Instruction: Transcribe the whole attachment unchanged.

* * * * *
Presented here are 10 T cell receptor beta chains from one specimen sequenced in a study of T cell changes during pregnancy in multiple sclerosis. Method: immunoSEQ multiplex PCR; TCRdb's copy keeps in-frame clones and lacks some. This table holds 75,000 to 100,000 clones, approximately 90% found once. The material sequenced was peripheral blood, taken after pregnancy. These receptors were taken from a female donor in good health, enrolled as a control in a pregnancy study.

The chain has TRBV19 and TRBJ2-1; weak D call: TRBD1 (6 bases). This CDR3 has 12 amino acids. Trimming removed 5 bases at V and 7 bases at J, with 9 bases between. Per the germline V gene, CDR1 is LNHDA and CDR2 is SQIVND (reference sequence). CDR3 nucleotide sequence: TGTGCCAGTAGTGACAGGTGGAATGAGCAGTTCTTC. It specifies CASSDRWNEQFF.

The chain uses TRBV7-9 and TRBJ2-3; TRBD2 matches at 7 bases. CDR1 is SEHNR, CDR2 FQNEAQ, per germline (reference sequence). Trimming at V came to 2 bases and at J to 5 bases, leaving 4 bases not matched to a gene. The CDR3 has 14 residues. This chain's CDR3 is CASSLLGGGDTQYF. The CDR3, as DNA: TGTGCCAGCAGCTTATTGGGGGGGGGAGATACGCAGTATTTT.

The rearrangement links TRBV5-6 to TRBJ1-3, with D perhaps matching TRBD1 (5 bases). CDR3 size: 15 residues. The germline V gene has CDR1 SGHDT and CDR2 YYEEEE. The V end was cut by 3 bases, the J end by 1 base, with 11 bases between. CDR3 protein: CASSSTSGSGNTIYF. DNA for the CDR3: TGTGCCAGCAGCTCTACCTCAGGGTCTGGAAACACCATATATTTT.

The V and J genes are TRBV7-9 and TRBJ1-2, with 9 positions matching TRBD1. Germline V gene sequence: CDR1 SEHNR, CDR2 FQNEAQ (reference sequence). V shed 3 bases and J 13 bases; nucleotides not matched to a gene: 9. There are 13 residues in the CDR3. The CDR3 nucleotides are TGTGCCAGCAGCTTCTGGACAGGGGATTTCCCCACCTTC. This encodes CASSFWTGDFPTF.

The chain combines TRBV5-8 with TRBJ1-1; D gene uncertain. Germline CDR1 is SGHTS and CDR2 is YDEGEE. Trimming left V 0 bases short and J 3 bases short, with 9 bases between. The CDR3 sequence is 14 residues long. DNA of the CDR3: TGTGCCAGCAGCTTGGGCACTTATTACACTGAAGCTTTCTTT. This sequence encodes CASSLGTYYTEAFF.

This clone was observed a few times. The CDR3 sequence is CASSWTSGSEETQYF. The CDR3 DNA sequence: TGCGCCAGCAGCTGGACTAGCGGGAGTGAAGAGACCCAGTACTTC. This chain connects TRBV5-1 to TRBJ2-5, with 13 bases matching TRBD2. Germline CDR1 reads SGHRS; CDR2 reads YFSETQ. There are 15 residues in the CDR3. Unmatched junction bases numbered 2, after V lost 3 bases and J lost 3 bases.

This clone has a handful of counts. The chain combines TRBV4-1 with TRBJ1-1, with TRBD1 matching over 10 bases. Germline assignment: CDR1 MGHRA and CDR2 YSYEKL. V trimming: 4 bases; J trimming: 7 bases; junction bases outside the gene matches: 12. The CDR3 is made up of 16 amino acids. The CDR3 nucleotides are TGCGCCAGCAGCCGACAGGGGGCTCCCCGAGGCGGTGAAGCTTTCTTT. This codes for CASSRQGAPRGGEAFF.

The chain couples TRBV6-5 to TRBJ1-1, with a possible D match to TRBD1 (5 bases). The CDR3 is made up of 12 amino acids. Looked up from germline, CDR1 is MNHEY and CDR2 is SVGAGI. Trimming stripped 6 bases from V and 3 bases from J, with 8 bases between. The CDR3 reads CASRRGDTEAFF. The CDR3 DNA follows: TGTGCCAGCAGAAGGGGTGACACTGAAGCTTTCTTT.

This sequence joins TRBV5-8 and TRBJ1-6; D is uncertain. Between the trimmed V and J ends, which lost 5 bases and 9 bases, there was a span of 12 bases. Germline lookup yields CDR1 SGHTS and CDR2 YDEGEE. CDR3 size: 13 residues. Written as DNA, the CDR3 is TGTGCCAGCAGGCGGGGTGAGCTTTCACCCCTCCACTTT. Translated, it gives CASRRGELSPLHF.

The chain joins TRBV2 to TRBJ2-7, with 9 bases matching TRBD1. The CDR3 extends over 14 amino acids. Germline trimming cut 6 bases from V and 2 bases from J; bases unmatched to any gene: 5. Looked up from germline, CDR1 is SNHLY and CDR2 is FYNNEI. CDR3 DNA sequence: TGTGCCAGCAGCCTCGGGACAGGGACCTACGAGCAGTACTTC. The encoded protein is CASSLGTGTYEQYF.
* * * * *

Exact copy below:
Presented here are 10 T cell receptor beta chains from one specimen sequenced in a study of T cell changes during pregnancy in multiple sclerosis. Method: immunoSEQ multiplex PCR; TCRdb's copy keeps in-frame clones and lacks some. This table holds 75,000 to 100,000 clones, approximately 90% found once. The material sequenced was peripheral blood, taken after pregnancy. These receptors were taken from a female donor in good health, enrolled as a control in a pregnancy study.

The chain has TRBV19 and TRBJ2-1; weak D call: TRBD1 (6 bases). This CDR3 has 12 amino acids. Trimming removed 5 bases at V and 7 bases at J, with 9 bases between. Per the germline V gene, CDR1 is LNHDA and CDR2 is SQIVND (reference sequence). CDR3 nucleotide sequence: TGTGCCAGTAGTGACAGGTGGAATGAGCAGTTCTTC. It specifies CASSDRWNEQFF.

The chain uses TRBV7-9 and TRBJ2-3; TRBD2 matches at 7 bases. CDR1 is SEHNR, CDR2 FQNEAQ, per germline (reference sequence). Trimming at V came to 2 bases and at J to 5 bases, leaving 4 bases not matched to a gene. The CDR3 has 14 residues. This chain's CDR3 is CASSLLGGGDTQYF. The CDR3, as DNA: TGTGCCAGCAGCTTATTGGGGGGGGGAGATACGCAGTATTTT.

The rearrangement links TRBV5-6 to TRBJ1-3, with D perhaps matching TRBD1 (5 bases). CDR3 size: 15 residues. The germline V gene has CDR1 SGHDT and CDR2 YYEEEE. The V end was cut by 3 bases, the J end by 1 base, with 11 bases between. CDR3 protein: CASSSTSGSGNTIYF. DNA for the CDR3: TGTGCCAGCAGCTCTACCTCAGGGTCTGGAAACACCATATATTTT.

The V and J genes are TRBV7-9 and TRBJ1-2, with 9 positions matching TRBD1. Germline V gene sequence: CDR1 SEHNR, CDR2 FQNEAQ (reference sequence). V shed 3 bases and J 13 bases; nucleotides not matched to a gene: 9. There are 13 residues in the CDR3. The CDR3 nucleotides are TGTGCCAGCAGCTTCTGGACAGGGGATTTCCCCACCTTC. This encodes CASSFWTGDFPTF.

The chain combines TRBV5-8 with TRBJ1-1; D gene uncertain. Germline CDR1 is SGHTS and CDR2 is YDEGEE. Trimming left V 0 bases short and J 3 bases short, with 9 bases between. The CDR3 sequence is 14 residues long. DNA of the CDR3: TGTGCCAGCAGCTTGGGCACTTATTACACTGAAGCTTTCTTT. This sequence encodes CASSLGTYYTEAFF.

This clone was observed a few times. The CDR3 sequence is CASSWTSGSEETQYF. The CDR3 DNA sequence: TGCGCCAGCAGCTGGACTAGCGGGAGTGAAGAGACCCAGTACTTC. This chain connects TRBV5-1 to TRBJ2-5, with 13 bases matching TRBD2. Germline CDR1 reads SGHRS; CDR2 reads YFSETQ. There are 15 residues in the CDR3. Unmatched junction bases numbered 2, after V lost 3 bases and J lost 3 bases.

This clone has a handful of counts. The chain combines TRBV4-1 with TRBJ1-1, with TRBD1 matching over 10 bases. Germline assignment: CDR1 MGHRA and CDR2 YSYEKL. V trimming: 4 bases; J trimming: 7 bases; junction bases outside the gene matches: 12. The CDR3 is made up of 16 amino acids. The CDR3 nucleotides are TGCGCCAGCAGCCGACAGGGGGCTCCCCGAGGCGGTGAAGCTTTCTTT. This codes for CASSRQGAPRGGEAFF.

The chain couples TRBV6-5 to TRBJ1-1, with a possible D match to TRBD1 (5 bases). The CDR3 is made up of 12 amino acids. Looked up from germline, CDR1 is MNHEY and CDR2 is SVGAGI. Trimming stripped 6 bases from V and 3 bases from J, with 8 bases between. The CDR3 reads CASRRGDTEAFF. The CDR3 DNA follows: TGTGCCAGCAGAAGGGGTGACACTGAAGCTTTCTTT.

This sequence joins TRBV5-8 and TRBJ1-6; D is uncertain. Between the trimmed V and J ends, which lost 5 bases and 9 bases, there was a span of 12 bases. Germline lookup yields CDR1 SGHTS and CDR2 YDEGEE. CDR3 size: 13 residues. Written as DNA, the CDR3 is TGTGCCAGCAGGCGGGGTGAGCTTTCACCCCTCCACTTT. Translated, it gives CASRRGELSPLHF.

The chain joins TRBV2 to TRBJ2-7, with 9 bases matching TRBD1. The CDR3 extends over 14 amino acids. Germline trimming cut 6 bases from V and 2 bases from J; bases unmatched to any gene: 5. Looked up from germline, CDR1 is SNHLY and CDR2 is FYNNEI. CDR3 DNA sequence: TGTGCCAGCAGCCTCGGGACAGGGACCTACGAGCAGTACTTC. The encoded protein is CASSLGTGTYEQYF.